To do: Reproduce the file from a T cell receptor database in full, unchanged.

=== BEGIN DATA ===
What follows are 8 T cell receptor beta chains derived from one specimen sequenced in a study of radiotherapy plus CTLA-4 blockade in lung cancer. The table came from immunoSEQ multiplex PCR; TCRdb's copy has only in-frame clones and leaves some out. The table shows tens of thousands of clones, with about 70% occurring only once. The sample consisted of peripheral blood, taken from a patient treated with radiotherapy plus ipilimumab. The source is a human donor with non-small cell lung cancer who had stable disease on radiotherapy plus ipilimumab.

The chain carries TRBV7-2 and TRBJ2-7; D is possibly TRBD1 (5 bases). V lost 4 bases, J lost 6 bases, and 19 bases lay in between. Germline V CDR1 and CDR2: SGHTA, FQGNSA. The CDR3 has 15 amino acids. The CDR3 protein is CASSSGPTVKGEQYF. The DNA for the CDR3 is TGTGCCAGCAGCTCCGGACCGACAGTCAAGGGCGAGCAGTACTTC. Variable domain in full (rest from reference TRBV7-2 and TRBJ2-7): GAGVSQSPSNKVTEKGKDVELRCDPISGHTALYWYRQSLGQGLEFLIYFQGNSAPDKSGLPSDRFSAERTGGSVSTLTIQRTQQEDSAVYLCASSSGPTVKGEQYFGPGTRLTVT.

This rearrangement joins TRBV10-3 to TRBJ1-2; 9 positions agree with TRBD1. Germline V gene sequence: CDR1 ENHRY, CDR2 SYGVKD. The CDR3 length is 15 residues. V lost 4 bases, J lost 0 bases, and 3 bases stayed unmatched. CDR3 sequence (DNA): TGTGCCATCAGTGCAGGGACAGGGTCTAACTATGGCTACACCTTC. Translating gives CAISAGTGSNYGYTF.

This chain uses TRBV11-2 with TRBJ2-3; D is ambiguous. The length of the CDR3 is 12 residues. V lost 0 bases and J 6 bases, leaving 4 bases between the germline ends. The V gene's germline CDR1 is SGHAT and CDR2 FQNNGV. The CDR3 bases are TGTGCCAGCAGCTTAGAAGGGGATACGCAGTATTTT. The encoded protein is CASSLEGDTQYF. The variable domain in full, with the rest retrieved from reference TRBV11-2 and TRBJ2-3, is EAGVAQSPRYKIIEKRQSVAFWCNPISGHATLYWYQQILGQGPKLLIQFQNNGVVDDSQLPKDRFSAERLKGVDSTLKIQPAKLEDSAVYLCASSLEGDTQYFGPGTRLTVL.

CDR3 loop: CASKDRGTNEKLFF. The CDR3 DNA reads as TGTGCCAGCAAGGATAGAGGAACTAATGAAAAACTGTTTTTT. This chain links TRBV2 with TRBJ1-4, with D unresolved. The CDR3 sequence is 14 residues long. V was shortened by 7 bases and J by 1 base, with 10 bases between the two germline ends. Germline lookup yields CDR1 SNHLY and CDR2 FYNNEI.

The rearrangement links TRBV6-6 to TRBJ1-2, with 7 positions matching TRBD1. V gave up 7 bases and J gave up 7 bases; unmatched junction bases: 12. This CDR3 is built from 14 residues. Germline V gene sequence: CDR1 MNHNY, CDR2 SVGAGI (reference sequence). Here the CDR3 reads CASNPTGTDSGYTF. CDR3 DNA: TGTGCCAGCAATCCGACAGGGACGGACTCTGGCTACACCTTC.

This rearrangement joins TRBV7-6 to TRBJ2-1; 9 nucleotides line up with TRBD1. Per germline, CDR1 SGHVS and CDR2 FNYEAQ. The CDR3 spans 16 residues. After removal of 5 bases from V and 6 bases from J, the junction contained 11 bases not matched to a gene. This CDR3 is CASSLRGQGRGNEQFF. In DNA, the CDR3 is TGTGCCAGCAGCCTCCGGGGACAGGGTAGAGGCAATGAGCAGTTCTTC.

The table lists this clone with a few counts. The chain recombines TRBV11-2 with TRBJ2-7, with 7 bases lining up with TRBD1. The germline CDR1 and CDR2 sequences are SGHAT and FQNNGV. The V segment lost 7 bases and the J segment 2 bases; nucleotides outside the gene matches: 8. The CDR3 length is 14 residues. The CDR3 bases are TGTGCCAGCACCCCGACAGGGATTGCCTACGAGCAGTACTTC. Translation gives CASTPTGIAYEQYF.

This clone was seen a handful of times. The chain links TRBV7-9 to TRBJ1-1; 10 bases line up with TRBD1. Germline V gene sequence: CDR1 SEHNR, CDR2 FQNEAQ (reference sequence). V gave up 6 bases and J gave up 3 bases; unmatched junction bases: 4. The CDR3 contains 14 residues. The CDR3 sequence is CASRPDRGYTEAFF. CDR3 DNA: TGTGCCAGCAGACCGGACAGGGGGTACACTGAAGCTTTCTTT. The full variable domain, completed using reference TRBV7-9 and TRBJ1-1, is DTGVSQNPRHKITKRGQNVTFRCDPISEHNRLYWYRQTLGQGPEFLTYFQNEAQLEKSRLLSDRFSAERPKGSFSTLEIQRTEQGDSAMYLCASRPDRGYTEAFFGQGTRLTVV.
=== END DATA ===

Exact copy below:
What follows are 8 T cell receptor beta chains derived from one specimen sequenced in a study of radiotherapy plus CTLA-4 blockade in lung cancer. The table came from immunoSEQ multiplex PCR; TCRdb's copy has only in-frame clones and leaves some out. The table shows tens of thousands of clones, with about 70% occurring only once. The sample consisted of peripheral blood, taken from a patient treated with radiotherapy plus ipilimumab. The source is a human donor with non-small cell lung cancer who had stable disease on radiotherapy plus ipilimumab.

The chain carries TRBV7-2 and TRBJ2-7; D is possibly TRBD1 (5 bases). V lost 4 bases, J lost 6 bases, and 19 bases lay in between. Germline V CDR1 and CDR2: SGHTA, FQGNSA. The CDR3 has 15 amino acids. The CDR3 protein is CASSSGPTVKGEQYF. The DNA for the CDR3 is TGTGCCAGCAGCTCCGGACCGACAGTCAAGGGCGAGCAGTACTTC. Variable domain in full (rest from reference TRBV7-2 and TRBJ2-7): GAGVSQSPSNKVTEKGKDVELRCDPISGHTALYWYRQSLGQGLEFLIYFQGNSAPDKSGLPSDRFSAERTGGSVSTLTIQRTQQEDSAVYLCASSSGPTVKGEQYFGPGTRLTVT.

This rearrangement joins TRBV10-3 to TRBJ1-2; 9 positions agree with TRBD1. Germline V gene sequence: CDR1 ENHRY, CDR2 SYGVKD. The CDR3 length is 15 residues. V lost 4 bases, J lost 0 bases, and 3 bases stayed unmatched. CDR3 sequence (DNA): TGTGCCATCAGTGCAGGGACAGGGTCTAACTATGGCTACACCTTC. Translating gives CAISAGTGSNYGYTF.

This chain uses TRBV11-2 with TRBJ2-3; D is ambiguous. The length of the CDR3 is 12 residues. V lost 0 bases and J 6 bases, leaving 4 bases between the germline ends. The V gene's germline CDR1 is SGHAT and CDR2 FQNNGV. The CDR3 bases are TGTGCCAGCAGCTTAGAAGGGGATACGCAGTATTTT. The encoded protein is CASSLEGDTQYF. The variable domain in full, with the rest retrieved from reference TRBV11-2 and TRBJ2-3, is EAGVAQSPRYKIIEKRQSVAFWCNPISGHATLYWYQQILGQGPKLLIQFQNNGVVDDSQLPKDRFSAERLKGVDSTLKIQPAKLEDSAVYLCASSLEGDTQYFGPGTRLTVL.

CDR3 loop: CASKDRGTNEKLFF. The CDR3 DNA reads as TGTGCCAGCAAGGATAGAGGAACTAATGAAAAACTGTTTTTT. This chain links TRBV2 with TRBJ1-4, with D unresolved. The CDR3 sequence is 14 residues long. V was shortened by 7 bases and J by 1 base, with 10 bases between the two germline ends. Germline lookup yields CDR1 SNHLY and CDR2 FYNNEI.

The rearrangement links TRBV6-6 to TRBJ1-2, with 7 positions matching TRBD1. V gave up 7 bases and J gave up 7 bases; unmatched junction bases: 12. This CDR3 is built from 14 residues. Germline V gene sequence: CDR1 MNHNY, CDR2 SVGAGI (reference sequence). Here the CDR3 reads CASNPTGTDSGYTF. CDR3 DNA: TGTGCCAGCAATCCGACAGGGACGGACTCTGGCTACACCTTC.

This rearrangement joins TRBV7-6 to TRBJ2-1; 9 nucleotides line up with TRBD1. Per germline, CDR1 SGHVS and CDR2 FNYEAQ. The CDR3 spans 16 residues. After removal of 5 bases from V and 6 bases from J, the junction contained 11 bases not matched to a gene. This CDR3 is CASSLRGQGRGNEQFF. In DNA, the CDR3 is TGTGCCAGCAGCCTCCGGGGACAGGGTAGAGGCAATGAGCAGTTCTTC.

The table lists this clone with a few counts. The chain recombines TRBV11-2 with TRBJ2-7, with 7 bases lining up with TRBD1. The germline CDR1 and CDR2 sequences are SGHAT and FQNNGV. The V segment lost 7 bases and the J segment 2 bases; nucleotides outside the gene matches: 8. The CDR3 length is 14 residues. The CDR3 bases are TGTGCCAGCACCCCGACAGGGATTGCCTACGAGCAGTACTTC. Translation gives CASTPTGIAYEQYF.

This clone was seen a handful of times. The chain links TRBV7-9 to TRBJ1-1; 10 bases line up with TRBD1. Germline V gene sequence: CDR1 SEHNR, CDR2 FQNEAQ (reference sequence). V gave up 6 bases and J gave up 3 bases; unmatched junction bases: 4. The CDR3 contains 14 residues. The CDR3 sequence is CASRPDRGYTEAFF. CDR3 DNA: TGTGCCAGCAGACCGGACAGGGGGTACACTGAAGCTTTCTTT. The full variable domain, completed using reference TRBV7-9 and TRBJ1-1, is DTGVSQNPRHKITKRGQNVTFRCDPISEHNRLYWYRQTLGQGPEFLTYFQNEAQLEKSRLLSDRFSAERPKGSFSTLEIQRTEQGDSAMYLCASRPDRGYTEAFFGQGTRLTVV.